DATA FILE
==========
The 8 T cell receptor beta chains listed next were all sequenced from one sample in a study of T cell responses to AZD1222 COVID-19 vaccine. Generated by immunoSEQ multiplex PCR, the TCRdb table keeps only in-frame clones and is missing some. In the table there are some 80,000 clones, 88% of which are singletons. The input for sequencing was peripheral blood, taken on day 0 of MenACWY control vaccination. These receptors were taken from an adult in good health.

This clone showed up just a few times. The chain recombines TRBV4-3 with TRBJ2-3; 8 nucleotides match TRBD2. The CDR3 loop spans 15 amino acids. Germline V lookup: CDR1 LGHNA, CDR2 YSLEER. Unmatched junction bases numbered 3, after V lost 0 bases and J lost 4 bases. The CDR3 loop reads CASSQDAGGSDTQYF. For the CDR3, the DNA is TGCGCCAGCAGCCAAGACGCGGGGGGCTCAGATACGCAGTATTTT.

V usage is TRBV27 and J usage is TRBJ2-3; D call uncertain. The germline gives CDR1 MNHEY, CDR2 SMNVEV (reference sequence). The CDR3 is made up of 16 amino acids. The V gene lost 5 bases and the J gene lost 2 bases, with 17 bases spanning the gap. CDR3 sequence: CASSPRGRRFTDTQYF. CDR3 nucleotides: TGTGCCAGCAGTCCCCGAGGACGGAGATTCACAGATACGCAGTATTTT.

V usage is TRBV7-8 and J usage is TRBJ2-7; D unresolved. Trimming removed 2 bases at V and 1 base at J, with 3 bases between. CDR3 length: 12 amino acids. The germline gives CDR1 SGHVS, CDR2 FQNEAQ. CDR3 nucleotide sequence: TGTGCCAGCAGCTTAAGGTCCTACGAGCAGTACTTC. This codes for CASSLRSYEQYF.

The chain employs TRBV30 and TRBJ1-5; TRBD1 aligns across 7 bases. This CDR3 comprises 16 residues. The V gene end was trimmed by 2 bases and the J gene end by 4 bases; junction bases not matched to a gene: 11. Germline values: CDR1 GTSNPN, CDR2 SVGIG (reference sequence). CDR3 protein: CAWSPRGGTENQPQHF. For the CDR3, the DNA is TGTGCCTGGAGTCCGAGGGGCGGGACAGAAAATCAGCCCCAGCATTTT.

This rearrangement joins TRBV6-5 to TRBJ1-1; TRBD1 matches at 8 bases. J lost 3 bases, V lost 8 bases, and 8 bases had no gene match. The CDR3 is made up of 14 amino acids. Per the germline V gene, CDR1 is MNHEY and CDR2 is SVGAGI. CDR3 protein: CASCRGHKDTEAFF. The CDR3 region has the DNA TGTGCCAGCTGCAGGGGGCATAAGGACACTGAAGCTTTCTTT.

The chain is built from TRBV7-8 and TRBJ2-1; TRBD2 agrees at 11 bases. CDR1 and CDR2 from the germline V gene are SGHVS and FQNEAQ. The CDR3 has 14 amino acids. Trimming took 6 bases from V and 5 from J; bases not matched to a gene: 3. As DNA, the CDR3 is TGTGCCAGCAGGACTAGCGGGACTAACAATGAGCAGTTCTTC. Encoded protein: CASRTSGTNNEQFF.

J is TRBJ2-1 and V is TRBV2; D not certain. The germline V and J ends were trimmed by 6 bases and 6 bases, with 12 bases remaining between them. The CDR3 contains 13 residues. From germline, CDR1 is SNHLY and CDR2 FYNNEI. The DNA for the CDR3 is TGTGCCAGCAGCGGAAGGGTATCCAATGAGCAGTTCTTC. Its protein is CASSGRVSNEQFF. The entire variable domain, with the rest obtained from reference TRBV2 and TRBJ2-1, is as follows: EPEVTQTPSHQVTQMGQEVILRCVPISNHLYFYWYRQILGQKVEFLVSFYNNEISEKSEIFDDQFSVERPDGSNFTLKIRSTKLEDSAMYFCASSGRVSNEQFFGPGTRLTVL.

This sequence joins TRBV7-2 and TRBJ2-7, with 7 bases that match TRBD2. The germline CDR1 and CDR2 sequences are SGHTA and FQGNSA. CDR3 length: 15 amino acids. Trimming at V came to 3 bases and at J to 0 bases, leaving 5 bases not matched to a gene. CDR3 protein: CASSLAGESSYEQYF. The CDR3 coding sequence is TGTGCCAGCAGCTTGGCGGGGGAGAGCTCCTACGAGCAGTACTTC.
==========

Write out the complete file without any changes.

The 8 T cell receptor beta chains listed next were all sequenced from one sample in a study of T cell responses to AZD1222 COVID-19 vaccine. Generated by immunoSEQ multiplex PCR, the TCRdb table keeps only in-frame clones and is missing some. In the table there are some 80,000 clones, 88% of which are singletons. The input for sequencing was peripheral blood, taken on day 0 of MenACWY control vaccination. These receptors were taken from an adult in good health.

This clone showed up just a few times. The chain recombines TRBV4-3 with TRBJ2-3; 8 nucleotides match TRBD2. The CDR3 loop spans 15 amino acids. Germline V lookup: CDR1 LGHNA, CDR2 YSLEER. Unmatched junction bases numbered 3, after V lost 0 bases and J lost 4 bases. The CDR3 loop reads CASSQDAGGSDTQYF. For the CDR3, the DNA is TGCGCCAGCAGCCAAGACGCGGGGGGCTCAGATACGCAGTATTTT.

V usage is TRBV27 and J usage is TRBJ2-3; D call uncertain. The germline gives CDR1 MNHEY, CDR2 SMNVEV (reference sequence). The CDR3 is made up of 16 amino acids. The V gene lost 5 bases and the J gene lost 2 bases, with 17 bases spanning the gap. CDR3 sequence: CASSPRGRRFTDTQYF. CDR3 nucleotides: TGTGCCAGCAGTCCCCGAGGACGGAGATTCACAGATACGCAGTATTTT.

V usage is TRBV7-8 and J usage is TRBJ2-7; D unresolved. Trimming removed 2 bases at V and 1 base at J, with 3 bases between. CDR3 length: 12 amino acids. The germline gives CDR1 SGHVS, CDR2 FQNEAQ. CDR3 nucleotide sequence: TGTGCCAGCAGCTTAAGGTCCTACGAGCAGTACTTC. This codes for CASSLRSYEQYF.

The chain employs TRBV30 and TRBJ1-5; TRBD1 aligns across 7 bases. This CDR3 comprises 16 residues. The V gene end was trimmed by 2 bases and the J gene end by 4 bases; junction bases not matched to a gene: 11. Germline values: CDR1 GTSNPN, CDR2 SVGIG (reference sequence). CDR3 protein: CAWSPRGGTENQPQHF. For the CDR3, the DNA is TGTGCCTGGAGTCCGAGGGGCGGGACAGAAAATCAGCCCCAGCATTTT.

This rearrangement joins TRBV6-5 to TRBJ1-1; TRBD1 matches at 8 bases. J lost 3 bases, V lost 8 bases, and 8 bases had no gene match. The CDR3 is made up of 14 amino acids. Per the germline V gene, CDR1 is MNHEY and CDR2 is SVGAGI. CDR3 protein: CASCRGHKDTEAFF. The CDR3 region has the DNA TGTGCCAGCTGCAGGGGGCATAAGGACACTGAAGCTTTCTTT.

The chain is built from TRBV7-8 and TRBJ2-1; TRBD2 agrees at 11 bases. CDR1 and CDR2 from the germline V gene are SGHVS and FQNEAQ. The CDR3 has 14 amino acids. Trimming took 6 bases from V and 5 from J; bases not matched to a gene: 3. As DNA, the CDR3 is TGTGCCAGCAGGACTAGCGGGACTAACAATGAGCAGTTCTTC. Encoded protein: CASRTSGTNNEQFF.

J is TRBJ2-1 and V is TRBV2; D not certain. The germline V and J ends were trimmed by 6 bases and 6 bases, with 12 bases remaining between them. The CDR3 contains 13 residues. From germline, CDR1 is SNHLY and CDR2 FYNNEI. The DNA for the CDR3 is TGTGCCAGCAGCGGAAGGGTATCCAATGAGCAGTTCTTC. Its protein is CASSGRVSNEQFF. The entire variable domain, with the rest obtained from reference TRBV2 and TRBJ2-1, is as follows: EPEVTQTPSHQVTQMGQEVILRCVPISNHLYFYWYRQILGQKVEFLVSFYNNEISEKSEIFDDQFSVERPDGSNFTLKIRSTKLEDSAMYFCASSGRVSNEQFFGPGTRLTVL.

This sequence joins TRBV7-2 and TRBJ2-7, with 7 bases that match TRBD2. The germline CDR1 and CDR2 sequences are SGHTA and FQGNSA. CDR3 length: 15 amino acids. Trimming at V came to 3 bases and at J to 0 bases, leaving 5 bases not matched to a gene. CDR3 protein: CASSLAGESSYEQYF. The CDR3 coding sequence is TGTGCCAGCAGCTTGGCGGGGGAGAGCTCCTACGAGCAGTACTTC.